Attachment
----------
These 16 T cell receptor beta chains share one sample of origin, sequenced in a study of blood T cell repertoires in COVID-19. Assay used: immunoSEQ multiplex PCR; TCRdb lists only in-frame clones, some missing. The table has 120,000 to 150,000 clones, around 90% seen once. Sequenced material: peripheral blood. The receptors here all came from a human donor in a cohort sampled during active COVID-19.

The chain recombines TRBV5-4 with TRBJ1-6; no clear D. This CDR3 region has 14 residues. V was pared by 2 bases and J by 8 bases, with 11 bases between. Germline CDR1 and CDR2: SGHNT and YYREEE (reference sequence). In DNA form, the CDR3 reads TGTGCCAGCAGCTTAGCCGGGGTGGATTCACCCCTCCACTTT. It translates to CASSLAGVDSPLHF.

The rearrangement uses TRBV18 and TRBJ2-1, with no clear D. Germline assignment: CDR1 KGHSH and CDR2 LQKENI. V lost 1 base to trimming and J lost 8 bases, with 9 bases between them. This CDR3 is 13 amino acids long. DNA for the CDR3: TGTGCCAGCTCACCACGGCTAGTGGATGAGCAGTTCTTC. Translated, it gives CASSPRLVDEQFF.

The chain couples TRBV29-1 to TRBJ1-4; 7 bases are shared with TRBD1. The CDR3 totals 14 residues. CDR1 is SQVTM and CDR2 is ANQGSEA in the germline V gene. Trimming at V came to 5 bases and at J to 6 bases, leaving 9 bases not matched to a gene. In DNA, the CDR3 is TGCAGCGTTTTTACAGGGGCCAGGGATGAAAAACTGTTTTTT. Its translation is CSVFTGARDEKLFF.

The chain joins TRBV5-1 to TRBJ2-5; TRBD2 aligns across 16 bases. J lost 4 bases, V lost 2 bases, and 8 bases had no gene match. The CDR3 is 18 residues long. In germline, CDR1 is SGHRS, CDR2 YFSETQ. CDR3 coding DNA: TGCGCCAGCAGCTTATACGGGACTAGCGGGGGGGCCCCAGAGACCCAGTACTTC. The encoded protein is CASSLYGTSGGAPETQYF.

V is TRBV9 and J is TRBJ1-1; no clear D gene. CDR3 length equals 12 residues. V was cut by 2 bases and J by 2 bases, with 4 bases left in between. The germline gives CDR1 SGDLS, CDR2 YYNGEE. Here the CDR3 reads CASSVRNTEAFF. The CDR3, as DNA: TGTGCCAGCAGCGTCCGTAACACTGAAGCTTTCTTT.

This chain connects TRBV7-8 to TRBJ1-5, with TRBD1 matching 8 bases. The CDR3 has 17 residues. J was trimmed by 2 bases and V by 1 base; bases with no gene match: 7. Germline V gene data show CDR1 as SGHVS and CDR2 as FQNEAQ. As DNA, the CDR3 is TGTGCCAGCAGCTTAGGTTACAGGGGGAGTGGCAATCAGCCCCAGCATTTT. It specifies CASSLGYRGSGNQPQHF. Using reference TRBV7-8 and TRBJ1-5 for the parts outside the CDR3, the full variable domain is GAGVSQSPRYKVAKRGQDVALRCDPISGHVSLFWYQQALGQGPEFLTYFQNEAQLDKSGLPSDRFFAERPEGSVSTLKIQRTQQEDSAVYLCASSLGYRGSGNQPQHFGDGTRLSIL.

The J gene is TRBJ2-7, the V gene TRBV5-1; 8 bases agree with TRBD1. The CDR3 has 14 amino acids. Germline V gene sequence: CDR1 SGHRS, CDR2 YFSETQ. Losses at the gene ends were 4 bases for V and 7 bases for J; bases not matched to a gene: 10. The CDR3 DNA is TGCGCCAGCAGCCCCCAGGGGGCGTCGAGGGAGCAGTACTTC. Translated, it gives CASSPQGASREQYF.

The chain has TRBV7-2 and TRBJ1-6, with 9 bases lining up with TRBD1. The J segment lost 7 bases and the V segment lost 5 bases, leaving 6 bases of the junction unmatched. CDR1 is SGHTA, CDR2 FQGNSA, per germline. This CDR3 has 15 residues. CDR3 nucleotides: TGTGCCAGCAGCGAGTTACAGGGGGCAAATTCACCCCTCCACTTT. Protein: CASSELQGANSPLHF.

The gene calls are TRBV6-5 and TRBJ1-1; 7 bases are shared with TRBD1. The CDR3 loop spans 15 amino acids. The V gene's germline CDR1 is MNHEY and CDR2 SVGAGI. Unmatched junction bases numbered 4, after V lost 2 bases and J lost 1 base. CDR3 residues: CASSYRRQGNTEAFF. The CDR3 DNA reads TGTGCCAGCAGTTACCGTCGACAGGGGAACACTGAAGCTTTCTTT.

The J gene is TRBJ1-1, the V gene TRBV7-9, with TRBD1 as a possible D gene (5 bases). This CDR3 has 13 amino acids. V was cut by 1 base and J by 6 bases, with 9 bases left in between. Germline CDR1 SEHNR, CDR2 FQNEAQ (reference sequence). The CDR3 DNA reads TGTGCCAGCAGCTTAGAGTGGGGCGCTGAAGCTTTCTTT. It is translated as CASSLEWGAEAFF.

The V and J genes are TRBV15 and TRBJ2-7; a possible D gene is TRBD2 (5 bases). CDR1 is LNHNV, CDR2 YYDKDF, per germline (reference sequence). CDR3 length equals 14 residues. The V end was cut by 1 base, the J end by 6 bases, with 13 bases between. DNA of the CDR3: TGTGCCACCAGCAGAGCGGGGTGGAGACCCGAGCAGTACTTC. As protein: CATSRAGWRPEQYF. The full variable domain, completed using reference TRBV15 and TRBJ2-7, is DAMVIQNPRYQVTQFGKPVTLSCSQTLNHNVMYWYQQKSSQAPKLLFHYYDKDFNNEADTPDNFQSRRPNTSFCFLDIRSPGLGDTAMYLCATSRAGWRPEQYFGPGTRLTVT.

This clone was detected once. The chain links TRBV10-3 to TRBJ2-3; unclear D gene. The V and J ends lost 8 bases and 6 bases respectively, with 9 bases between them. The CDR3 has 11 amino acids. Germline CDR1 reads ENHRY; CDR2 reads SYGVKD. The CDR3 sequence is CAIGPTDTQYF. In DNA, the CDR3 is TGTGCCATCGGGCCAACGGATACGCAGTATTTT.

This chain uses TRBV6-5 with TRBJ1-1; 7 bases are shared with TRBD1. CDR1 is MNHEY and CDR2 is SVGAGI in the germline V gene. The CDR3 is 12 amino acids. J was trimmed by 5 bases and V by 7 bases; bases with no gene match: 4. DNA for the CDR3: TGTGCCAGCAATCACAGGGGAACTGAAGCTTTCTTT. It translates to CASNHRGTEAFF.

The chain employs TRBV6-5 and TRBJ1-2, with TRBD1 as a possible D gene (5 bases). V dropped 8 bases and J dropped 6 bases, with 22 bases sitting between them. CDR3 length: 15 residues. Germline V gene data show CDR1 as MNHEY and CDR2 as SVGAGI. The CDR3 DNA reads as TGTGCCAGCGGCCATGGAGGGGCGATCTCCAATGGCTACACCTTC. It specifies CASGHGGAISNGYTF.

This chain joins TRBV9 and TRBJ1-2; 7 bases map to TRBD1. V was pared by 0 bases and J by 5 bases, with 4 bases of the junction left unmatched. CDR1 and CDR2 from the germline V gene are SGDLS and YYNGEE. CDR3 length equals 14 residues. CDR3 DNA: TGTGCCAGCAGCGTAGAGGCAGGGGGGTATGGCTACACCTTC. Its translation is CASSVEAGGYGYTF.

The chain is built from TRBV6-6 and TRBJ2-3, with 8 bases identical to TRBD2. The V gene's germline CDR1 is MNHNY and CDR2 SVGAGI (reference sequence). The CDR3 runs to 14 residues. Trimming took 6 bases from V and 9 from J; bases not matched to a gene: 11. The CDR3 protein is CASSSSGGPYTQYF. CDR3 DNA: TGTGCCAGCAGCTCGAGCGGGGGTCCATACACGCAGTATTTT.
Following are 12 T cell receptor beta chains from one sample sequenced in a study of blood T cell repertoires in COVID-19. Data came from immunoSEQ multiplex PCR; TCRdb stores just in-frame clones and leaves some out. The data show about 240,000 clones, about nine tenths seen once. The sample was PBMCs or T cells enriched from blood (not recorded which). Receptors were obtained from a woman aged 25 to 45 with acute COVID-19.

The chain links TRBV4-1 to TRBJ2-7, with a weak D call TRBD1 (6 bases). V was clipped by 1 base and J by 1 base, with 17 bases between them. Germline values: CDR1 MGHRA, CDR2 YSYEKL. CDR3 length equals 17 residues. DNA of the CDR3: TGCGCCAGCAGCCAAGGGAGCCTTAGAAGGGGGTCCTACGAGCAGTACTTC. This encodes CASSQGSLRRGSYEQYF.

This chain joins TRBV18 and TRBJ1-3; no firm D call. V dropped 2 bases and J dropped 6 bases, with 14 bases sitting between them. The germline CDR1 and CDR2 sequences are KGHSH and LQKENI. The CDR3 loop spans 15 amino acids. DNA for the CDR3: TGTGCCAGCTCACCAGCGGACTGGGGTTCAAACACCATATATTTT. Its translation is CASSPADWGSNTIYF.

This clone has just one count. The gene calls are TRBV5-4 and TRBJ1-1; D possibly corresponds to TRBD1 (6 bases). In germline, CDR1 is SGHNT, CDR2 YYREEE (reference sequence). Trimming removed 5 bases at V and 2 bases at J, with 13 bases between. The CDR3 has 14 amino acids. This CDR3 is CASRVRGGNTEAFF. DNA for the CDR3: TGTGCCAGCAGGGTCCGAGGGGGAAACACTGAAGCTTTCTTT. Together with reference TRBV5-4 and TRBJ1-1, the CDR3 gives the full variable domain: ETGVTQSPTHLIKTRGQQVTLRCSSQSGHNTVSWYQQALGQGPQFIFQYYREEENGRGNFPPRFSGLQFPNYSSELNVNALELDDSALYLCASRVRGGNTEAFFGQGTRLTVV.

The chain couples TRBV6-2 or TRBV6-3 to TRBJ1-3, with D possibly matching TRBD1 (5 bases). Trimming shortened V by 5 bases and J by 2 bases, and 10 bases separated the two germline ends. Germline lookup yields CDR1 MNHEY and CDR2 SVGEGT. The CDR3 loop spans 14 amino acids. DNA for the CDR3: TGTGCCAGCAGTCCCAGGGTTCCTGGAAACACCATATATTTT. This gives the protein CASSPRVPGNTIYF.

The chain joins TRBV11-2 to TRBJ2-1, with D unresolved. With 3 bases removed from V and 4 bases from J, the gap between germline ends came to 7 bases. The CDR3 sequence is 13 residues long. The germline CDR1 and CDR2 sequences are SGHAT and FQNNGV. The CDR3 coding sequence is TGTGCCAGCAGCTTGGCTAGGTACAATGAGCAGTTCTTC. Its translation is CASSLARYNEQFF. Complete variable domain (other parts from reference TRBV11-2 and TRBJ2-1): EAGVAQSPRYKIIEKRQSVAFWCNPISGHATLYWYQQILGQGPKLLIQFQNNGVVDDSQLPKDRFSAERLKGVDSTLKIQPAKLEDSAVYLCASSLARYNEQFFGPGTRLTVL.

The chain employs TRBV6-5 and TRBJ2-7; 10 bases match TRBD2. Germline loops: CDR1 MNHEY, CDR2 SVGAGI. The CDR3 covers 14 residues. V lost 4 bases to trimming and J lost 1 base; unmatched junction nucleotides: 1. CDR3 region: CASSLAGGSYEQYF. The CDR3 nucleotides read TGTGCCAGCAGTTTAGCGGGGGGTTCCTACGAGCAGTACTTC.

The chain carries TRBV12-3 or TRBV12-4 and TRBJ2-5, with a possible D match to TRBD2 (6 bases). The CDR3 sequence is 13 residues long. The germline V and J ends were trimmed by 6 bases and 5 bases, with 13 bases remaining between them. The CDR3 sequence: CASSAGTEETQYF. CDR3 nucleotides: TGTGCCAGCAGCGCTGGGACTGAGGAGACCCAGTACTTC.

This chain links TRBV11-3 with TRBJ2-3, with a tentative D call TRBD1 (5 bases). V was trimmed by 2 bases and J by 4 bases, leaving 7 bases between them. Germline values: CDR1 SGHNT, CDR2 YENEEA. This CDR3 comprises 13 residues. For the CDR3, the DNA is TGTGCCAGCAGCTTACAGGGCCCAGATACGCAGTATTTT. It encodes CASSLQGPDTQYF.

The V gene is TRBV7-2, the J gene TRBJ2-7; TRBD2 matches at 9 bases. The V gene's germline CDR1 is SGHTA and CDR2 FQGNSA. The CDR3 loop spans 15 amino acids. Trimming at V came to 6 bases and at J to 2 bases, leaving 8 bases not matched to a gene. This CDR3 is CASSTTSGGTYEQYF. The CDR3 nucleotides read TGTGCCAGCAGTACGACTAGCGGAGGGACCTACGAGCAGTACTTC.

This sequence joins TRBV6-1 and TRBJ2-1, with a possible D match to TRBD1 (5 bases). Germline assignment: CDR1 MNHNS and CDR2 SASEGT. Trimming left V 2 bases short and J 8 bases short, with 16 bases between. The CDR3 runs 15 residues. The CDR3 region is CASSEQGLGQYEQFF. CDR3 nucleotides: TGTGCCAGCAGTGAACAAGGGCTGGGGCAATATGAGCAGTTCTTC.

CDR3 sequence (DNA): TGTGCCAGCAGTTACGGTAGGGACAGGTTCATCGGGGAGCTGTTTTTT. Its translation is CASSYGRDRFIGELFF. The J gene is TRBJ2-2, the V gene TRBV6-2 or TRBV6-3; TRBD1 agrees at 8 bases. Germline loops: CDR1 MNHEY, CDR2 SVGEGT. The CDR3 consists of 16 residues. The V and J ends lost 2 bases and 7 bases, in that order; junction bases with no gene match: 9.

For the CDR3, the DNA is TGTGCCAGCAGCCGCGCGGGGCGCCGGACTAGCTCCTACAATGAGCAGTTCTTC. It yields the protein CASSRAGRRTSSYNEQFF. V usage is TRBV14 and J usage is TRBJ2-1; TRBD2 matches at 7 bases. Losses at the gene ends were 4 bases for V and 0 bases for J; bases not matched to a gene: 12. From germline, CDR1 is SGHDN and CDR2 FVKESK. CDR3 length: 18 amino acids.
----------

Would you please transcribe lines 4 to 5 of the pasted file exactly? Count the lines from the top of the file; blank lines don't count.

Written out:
The chain couples TRBV29-1 to TRBJ1-4; 7 bases are shared with TRBD1. The CDR3 totals 14 residues. CDR1 is SQVTM and CDR2 is ANQGSEA in the germline V gene. Trimming at V came to 5 bases and at J to 6 bases, leaving 9 bases not matched to a gene. In DNA, the CDR3 is TGCAGCGTTTTTACAGGGGCCAGGGATGAAAAACTGTTTTTT. Its translation is CSVFTGARDEKLFF.

The chain joins TRBV5-1 to TRBJ2-5; TRBD2 aligns across 16 bases. J lost 4 bases, V lost 2 bases, and 8 bases had no gene match. The CDR3 is 18 residues long. In germline, CDR1 is SGHRS, CDR2 YFSETQ. CDR3 coding DNA: TGCGCCAGCAGCTTATACGGGACTAGCGGGGGGGCCCCAGAGACCCAGTACTTC. The encoded protein is CASSLYGTSGGAPETQYF.